The Metro – Chicago, IL
It was the mid-nineties when most of America first heard of Robyn, with hits like “Show Me Love” and “Do You Know (What It Takes)” playing constantly on pop radio. Fifteen years later- distribution and label troubles later- she’s back, slowly crawling upwards in the American consciousness, and like all great music it’s an American sub-culture that first responds to it.
Her band dressed in white lab coats, two synth players and two drummers, walk on stage, their uniform reminiscent of early 80’s New Wave. Electronic music has always associated itself with a scientific aesthetic. Robyn sticks to her roots, her electro-pop music that has come out within the last three years if filled with futuristic sounds the way Devo once did, replacing the avant-nerd with early Madonna sensibility. She jumps onstage and opens with “Fembot” off Body Talk Part 1 ushering the audience into the magical pixie world called Robyn.
I was a little worried that her cancellation the night before in Canada (due to illness) would mean I’d see a less active slightly sluggish performance. Fortunately, that wasn’t the case, she made every dance move, every extended arm move as intense as a frequent club-dancer, someone who listens to the music and reacts instinctually. I doubt she’s taken choreography lessons from anyone for the tour, all her moves seemed organic and on beat with her music, if she did take lessons from someone, good job. The audience also took cue from her and danced along with her, free-spirited with smiles as wide as their faces could allow.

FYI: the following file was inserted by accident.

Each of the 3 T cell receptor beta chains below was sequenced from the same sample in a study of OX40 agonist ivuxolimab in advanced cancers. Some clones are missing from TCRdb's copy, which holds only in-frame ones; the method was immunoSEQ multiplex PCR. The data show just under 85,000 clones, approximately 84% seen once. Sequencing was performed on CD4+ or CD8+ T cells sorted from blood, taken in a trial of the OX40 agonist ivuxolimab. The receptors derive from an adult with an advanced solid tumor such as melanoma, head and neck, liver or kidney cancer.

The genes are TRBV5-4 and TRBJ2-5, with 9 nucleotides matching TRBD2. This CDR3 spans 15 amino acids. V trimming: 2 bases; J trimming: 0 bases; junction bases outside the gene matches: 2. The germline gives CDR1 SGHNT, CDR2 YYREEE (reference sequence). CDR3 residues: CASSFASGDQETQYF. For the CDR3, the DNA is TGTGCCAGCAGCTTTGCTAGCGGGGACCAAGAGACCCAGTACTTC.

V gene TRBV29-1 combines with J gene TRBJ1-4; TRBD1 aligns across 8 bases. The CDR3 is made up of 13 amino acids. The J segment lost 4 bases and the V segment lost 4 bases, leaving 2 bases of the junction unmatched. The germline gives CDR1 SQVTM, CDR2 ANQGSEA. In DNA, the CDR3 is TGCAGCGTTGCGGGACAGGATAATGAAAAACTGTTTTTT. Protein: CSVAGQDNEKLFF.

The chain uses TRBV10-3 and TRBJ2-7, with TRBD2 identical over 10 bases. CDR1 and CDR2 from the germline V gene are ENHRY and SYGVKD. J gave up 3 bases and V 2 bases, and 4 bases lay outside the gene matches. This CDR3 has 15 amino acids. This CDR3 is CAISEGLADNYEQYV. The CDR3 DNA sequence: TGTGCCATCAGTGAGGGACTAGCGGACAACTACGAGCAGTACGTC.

Singing songs from her fourth self-titled album (2008) and Body Talk Part 1, 2, and 3 (which all came out this year) she had more than enough songs to choose from. During “U Should Know Better,” a duet with Snoop Dogg, she slows down the tempo, singing a stage single version of the track, the band interluding the electronic sounds during the Snoop Dogg verse(unfortunately, he couldn’t make it). While singing “With Every Heartbeat,” the ballad that helped emerge her career from obscurity, the audience sang and empathized with her lyrics, the audience feeling her pain. With. Every. Heartbeat.
It was during her second encore that I began to see Robyn as someone who could potentially be in the history books as a pop-diva. She began with a cover or fellow Swede pop band Abba’s “Dancing Queen,” which sent the audience into a karaoke frenzy, the entire crowd trying belting out their inner Disco Queen. The cover then transitioned into her 1995 hit, “Show Me Love.” This melody proved that through her many record label hardships this woman-who’s been in the music industry for over a decade- will have it her way, she will become the pop sensation she always wanted to be. She’s the comeback diva of the new millennium.